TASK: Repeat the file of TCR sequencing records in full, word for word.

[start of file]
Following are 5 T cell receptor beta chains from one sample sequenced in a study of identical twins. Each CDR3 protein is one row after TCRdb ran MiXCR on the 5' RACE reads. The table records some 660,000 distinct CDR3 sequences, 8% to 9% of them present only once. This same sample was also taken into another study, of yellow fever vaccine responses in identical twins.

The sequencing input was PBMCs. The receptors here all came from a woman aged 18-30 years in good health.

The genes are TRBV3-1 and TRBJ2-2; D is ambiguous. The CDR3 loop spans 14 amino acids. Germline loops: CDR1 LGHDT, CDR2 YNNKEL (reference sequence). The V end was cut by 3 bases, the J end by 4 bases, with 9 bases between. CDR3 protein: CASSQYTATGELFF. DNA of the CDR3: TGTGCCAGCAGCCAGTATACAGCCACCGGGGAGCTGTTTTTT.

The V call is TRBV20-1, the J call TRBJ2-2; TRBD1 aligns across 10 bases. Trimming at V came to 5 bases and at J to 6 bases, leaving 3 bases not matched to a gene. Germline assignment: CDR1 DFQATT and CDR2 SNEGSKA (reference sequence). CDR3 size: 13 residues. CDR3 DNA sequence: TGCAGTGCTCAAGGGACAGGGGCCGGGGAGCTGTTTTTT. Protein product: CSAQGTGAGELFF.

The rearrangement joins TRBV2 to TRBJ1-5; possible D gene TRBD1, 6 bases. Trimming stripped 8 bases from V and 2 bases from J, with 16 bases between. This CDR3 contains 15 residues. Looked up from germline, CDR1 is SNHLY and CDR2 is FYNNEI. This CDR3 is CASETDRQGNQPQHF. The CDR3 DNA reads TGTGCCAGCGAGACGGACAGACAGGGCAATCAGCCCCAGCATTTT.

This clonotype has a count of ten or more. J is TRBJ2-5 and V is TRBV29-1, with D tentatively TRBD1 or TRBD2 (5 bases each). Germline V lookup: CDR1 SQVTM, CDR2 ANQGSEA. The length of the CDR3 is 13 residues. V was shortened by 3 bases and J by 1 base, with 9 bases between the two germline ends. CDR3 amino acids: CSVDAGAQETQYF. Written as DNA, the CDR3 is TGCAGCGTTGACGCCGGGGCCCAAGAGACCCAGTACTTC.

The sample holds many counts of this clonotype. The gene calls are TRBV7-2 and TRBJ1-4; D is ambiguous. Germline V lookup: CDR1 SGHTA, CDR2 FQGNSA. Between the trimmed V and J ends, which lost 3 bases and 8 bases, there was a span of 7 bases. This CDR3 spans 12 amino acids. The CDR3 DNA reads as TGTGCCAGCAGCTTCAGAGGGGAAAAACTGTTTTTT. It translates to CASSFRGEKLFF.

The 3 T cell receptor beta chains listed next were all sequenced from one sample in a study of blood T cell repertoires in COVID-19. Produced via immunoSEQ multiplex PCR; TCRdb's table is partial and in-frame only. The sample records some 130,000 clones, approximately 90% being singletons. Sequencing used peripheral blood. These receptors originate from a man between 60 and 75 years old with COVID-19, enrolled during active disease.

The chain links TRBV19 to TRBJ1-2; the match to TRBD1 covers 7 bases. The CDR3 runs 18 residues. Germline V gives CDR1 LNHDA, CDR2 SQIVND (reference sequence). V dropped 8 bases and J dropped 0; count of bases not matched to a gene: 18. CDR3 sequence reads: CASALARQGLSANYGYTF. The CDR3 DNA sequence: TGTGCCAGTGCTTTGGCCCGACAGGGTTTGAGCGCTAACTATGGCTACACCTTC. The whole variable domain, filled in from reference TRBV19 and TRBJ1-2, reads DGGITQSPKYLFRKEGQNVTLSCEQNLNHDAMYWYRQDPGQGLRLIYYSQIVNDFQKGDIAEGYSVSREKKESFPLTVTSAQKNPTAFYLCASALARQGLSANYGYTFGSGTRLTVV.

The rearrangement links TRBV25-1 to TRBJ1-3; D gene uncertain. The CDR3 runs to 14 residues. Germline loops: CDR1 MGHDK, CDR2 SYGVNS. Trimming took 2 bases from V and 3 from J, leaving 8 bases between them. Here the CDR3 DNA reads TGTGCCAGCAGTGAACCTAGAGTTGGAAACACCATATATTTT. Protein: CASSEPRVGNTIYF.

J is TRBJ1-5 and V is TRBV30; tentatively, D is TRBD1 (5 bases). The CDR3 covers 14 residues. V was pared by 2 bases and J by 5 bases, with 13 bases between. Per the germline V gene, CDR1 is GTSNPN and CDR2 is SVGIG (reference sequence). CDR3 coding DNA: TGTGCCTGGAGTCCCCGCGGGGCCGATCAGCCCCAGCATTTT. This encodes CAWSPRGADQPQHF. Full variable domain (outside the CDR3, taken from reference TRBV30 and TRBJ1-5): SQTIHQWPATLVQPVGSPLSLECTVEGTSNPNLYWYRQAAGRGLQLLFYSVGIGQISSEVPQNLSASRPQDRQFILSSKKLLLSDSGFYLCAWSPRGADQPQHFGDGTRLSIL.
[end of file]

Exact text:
Following are 5 T cell receptor beta chains from one sample sequenced in a study of identical twins. Each CDR3 protein is one row after TCRdb ran MiXCR on the 5' RACE reads. The table records some 660,000 distinct CDR3 sequences, 8% to 9% of them present only once. This same sample was also taken into another study, of yellow fever vaccine responses in identical twins.

The sequencing input was PBMCs. The receptors here all came from a woman aged 18-30 years in good health.

The genes are TRBV3-1 and TRBJ2-2; D is ambiguous. The CDR3 loop spans 14 amino acids. Germline loops: CDR1 LGHDT, CDR2 YNNKEL (reference sequence). The V end was cut by 3 bases, the J end by 4 bases, with 9 bases between. CDR3 protein: CASSQYTATGELFF. DNA of the CDR3: TGTGCCAGCAGCCAGTATACAGCCACCGGGGAGCTGTTTTTT.

The V call is TRBV20-1, the J call TRBJ2-2; TRBD1 aligns across 10 bases. Trimming at V came to 5 bases and at J to 6 bases, leaving 3 bases not matched to a gene. Germline assignment: CDR1 DFQATT and CDR2 SNEGSKA (reference sequence). CDR3 size: 13 residues. CDR3 DNA sequence: TGCAGTGCTCAAGGGACAGGGGCCGGGGAGCTGTTTTTT. Protein product: CSAQGTGAGELFF.

The rearrangement joins TRBV2 to TRBJ1-5; possible D gene TRBD1, 6 bases. Trimming stripped 8 bases from V and 2 bases from J, with 16 bases between. This CDR3 contains 15 residues. Looked up from germline, CDR1 is SNHLY and CDR2 is FYNNEI. This CDR3 is CASETDRQGNQPQHF. The CDR3 DNA reads TGTGCCAGCGAGACGGACAGACAGGGCAATCAGCCCCAGCATTTT.

This clonotype has a count of ten or more. J is TRBJ2-5 and V is TRBV29-1, with D tentatively TRBD1 or TRBD2 (5 bases each). Germline V lookup: CDR1 SQVTM, CDR2 ANQGSEA. The length of the CDR3 is 13 residues. V was shortened by 3 bases and J by 1 base, with 9 bases between the two germline ends. CDR3 amino acids: CSVDAGAQETQYF. Written as DNA, the CDR3 is TGCAGCGTTGACGCCGGGGCCCAAGAGACCCAGTACTTC.

The sample holds many counts of this clonotype. The gene calls are TRBV7-2 and TRBJ1-4; D is ambiguous. Germline V lookup: CDR1 SGHTA, CDR2 FQGNSA. Between the trimmed V and J ends, which lost 3 bases and 8 bases, there was a span of 7 bases. This CDR3 spans 12 amino acids. The CDR3 DNA reads as TGTGCCAGCAGCTTCAGAGGGGAAAAACTGTTTTTT. It translates to CASSFRGEKLFF.

The 3 T cell receptor beta chains listed next were all sequenced from one sample in a study of blood T cell repertoires in COVID-19. Produced via immunoSEQ multiplex PCR; TCRdb's table is partial and in-frame only. The sample records some 130,000 clones, approximately 90% being singletons. Sequencing used peripheral blood. These receptors originate from a man between 60 and 75 years old with COVID-19, enrolled during active disease.

The chain links TRBV19 to TRBJ1-2; the match to TRBD1 covers 7 bases. The CDR3 runs 18 residues. Germline V gives CDR1 LNHDA, CDR2 SQIVND (reference sequence). V dropped 8 bases and J dropped 0; count of bases not matched to a gene: 18. CDR3 sequence reads: CASALARQGLSANYGYTF. The CDR3 DNA sequence: TGTGCCAGTGCTTTGGCCCGACAGGGTTTGAGCGCTAACTATGGCTACACCTTC. The whole variable domain, filled in from reference TRBV19 and TRBJ1-2, reads DGGITQSPKYLFRKEGQNVTLSCEQNLNHDAMYWYRQDPGQGLRLIYYSQIVNDFQKGDIAEGYSVSREKKESFPLTVTSAQKNPTAFYLCASALARQGLSANYGYTFGSGTRLTVV.

The rearrangement links TRBV25-1 to TRBJ1-3; D gene uncertain. The CDR3 runs to 14 residues. Germline loops: CDR1 MGHDK, CDR2 SYGVNS. Trimming took 2 bases from V and 3 from J, leaving 8 bases between them. Here the CDR3 DNA reads TGTGCCAGCAGTGAACCTAGAGTTGGAAACACCATATATTTT. Protein: CASSEPRVGNTIYF.

J is TRBJ1-5 and V is TRBV30; tentatively, D is TRBD1 (5 bases). The CDR3 covers 14 residues. V was pared by 2 bases and J by 5 bases, with 13 bases between. Per the germline V gene, CDR1 is GTSNPN and CDR2 is SVGIG (reference sequence). CDR3 coding DNA: TGTGCCTGGAGTCCCCGCGGGGCCGATCAGCCCCAGCATTTT. This encodes CAWSPRGADQPQHF. Full variable domain (outside the CDR3, taken from reference TRBV30 and TRBJ1-5): SQTIHQWPATLVQPVGSPLSLECTVEGTSNPNLYWYRQAAGRGLQLLFYSVGIGQISSEVPQNLSASRPQDRQFILSSKKLLLSDSGFYLCAWSPRGADQPQHFGDGTRLSIL.